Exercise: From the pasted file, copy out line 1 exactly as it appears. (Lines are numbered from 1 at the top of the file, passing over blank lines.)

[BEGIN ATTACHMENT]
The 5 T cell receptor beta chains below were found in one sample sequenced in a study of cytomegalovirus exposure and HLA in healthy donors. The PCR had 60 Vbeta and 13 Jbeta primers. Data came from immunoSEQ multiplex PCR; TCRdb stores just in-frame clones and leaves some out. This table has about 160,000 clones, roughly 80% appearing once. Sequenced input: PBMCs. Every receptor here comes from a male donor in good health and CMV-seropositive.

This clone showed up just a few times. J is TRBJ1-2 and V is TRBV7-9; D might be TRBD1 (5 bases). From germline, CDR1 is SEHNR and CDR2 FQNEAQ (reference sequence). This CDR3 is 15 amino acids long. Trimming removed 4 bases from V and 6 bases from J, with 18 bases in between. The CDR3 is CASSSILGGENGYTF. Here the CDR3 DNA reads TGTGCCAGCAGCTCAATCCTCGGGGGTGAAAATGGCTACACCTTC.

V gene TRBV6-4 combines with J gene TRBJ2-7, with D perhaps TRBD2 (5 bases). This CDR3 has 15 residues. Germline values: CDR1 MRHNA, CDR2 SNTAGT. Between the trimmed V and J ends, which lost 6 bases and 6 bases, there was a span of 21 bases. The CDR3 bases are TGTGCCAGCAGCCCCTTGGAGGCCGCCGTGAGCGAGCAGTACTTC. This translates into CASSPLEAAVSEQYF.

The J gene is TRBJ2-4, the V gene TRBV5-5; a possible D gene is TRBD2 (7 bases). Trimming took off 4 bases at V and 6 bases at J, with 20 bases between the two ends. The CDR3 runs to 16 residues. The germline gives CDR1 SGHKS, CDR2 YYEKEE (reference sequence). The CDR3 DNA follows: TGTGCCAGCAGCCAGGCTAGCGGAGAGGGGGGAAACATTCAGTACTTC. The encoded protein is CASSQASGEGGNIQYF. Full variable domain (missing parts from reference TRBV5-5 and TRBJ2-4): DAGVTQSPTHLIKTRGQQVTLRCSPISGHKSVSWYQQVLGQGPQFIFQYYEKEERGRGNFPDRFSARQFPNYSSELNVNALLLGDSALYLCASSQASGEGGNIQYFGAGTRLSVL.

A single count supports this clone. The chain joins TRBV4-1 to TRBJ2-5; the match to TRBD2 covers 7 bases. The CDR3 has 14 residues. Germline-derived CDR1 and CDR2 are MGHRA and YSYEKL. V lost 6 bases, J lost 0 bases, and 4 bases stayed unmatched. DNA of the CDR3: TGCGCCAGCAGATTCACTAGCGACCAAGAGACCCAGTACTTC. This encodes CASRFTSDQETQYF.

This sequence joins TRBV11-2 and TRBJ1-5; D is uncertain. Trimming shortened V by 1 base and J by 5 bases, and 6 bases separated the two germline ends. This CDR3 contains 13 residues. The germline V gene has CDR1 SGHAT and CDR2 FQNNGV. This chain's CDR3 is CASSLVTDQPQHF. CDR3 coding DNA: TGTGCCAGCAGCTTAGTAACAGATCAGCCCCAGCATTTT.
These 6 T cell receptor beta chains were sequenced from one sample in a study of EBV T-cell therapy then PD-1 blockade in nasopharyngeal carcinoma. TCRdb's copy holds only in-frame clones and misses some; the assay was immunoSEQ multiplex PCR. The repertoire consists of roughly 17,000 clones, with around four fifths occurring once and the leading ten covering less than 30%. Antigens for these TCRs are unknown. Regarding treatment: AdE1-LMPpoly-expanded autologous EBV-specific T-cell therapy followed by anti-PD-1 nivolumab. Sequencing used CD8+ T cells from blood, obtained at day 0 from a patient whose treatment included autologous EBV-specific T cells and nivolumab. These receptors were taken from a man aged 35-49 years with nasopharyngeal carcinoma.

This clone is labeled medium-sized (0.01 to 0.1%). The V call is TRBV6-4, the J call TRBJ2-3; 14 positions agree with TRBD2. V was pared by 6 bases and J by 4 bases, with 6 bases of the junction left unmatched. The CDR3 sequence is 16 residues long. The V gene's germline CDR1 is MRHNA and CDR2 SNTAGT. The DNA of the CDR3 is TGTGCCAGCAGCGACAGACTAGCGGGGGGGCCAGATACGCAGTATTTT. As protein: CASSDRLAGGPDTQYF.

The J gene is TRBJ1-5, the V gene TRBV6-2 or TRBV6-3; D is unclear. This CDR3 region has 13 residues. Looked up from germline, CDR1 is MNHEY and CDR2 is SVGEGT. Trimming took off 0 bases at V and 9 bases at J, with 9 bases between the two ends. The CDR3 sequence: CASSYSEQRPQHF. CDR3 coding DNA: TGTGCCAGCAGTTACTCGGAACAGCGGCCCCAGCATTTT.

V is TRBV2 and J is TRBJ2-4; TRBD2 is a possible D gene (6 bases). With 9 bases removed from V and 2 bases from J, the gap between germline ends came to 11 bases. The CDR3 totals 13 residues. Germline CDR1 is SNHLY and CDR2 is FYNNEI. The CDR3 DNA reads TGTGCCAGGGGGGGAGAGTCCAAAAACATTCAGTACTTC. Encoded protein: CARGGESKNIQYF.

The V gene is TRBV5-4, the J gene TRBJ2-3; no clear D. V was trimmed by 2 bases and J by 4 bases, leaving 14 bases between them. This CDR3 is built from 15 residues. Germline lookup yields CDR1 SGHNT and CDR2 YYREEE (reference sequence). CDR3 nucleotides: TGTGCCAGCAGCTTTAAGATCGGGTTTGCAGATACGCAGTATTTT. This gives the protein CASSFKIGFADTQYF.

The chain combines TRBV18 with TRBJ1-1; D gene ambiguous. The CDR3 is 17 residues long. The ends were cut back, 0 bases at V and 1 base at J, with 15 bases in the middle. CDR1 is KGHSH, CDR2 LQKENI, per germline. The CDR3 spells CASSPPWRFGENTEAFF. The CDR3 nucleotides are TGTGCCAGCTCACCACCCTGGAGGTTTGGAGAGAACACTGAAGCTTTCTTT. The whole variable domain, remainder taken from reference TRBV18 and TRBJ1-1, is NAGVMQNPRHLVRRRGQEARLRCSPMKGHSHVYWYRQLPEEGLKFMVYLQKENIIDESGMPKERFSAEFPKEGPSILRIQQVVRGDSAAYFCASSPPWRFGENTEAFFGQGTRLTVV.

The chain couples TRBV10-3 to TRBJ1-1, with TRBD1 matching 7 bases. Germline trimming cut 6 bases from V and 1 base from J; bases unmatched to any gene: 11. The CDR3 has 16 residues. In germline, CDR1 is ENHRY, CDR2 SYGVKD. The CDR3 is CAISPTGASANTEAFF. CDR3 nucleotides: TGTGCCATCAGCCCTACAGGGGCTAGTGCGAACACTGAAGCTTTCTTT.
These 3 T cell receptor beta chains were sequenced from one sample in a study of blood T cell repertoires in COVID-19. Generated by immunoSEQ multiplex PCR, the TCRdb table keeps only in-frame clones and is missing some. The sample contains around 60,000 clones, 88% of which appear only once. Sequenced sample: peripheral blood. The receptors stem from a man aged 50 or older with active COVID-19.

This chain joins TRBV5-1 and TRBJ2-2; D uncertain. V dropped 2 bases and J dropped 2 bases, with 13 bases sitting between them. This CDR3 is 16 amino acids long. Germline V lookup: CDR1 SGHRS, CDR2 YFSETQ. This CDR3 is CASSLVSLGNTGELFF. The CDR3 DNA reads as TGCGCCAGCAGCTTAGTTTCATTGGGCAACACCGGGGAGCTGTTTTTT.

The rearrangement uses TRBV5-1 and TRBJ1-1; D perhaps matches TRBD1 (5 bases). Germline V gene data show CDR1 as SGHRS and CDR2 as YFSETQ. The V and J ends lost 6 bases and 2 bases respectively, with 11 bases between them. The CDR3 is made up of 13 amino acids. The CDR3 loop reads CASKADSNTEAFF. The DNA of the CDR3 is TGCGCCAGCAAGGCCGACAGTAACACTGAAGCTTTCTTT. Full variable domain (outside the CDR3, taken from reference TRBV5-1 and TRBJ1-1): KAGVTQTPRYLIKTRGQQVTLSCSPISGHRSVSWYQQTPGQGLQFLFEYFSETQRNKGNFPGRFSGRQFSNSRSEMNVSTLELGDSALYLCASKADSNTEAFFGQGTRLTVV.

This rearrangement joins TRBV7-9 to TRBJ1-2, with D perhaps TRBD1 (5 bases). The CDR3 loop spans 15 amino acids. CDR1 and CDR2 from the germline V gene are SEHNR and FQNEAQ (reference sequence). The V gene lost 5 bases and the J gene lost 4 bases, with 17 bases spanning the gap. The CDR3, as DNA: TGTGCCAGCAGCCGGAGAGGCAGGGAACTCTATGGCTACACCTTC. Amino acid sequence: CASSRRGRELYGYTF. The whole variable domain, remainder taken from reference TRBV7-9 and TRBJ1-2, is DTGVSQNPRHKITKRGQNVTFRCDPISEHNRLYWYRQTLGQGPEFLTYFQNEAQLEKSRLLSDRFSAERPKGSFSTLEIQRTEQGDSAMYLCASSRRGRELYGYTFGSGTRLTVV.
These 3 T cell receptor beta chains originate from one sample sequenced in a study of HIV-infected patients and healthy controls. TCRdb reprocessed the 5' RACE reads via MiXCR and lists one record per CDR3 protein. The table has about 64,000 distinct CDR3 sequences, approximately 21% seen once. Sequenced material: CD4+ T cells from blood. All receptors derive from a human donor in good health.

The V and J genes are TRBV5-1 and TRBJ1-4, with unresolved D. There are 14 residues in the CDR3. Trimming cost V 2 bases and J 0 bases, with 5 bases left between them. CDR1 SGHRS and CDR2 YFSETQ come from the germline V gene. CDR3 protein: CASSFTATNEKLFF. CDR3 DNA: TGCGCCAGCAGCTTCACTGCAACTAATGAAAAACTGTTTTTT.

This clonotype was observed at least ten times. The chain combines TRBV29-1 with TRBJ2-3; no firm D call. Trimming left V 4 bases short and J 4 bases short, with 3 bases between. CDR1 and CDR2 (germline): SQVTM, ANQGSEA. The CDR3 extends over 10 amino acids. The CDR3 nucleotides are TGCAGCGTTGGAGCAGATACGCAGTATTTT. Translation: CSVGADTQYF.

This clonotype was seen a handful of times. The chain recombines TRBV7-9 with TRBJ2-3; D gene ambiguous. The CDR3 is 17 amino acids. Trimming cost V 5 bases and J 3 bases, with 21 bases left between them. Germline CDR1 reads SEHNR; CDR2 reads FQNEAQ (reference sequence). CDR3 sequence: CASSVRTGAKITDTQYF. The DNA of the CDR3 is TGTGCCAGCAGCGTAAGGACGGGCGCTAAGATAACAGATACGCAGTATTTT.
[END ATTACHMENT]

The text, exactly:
The 5 T cell receptor beta chains below were found in one sample sequenced in a study of cytomegalovirus exposure and HLA in healthy donors. The PCR had 60 Vbeta and 13 Jbeta primers. Data came from immunoSEQ multiplex PCR; TCRdb stores just in-frame clones and leaves some out. This table has about 160,000 clones, roughly 80% appearing once. Sequenced input: PBMCs. Every receptor here comes from a male donor in good health and CMV-seropositive.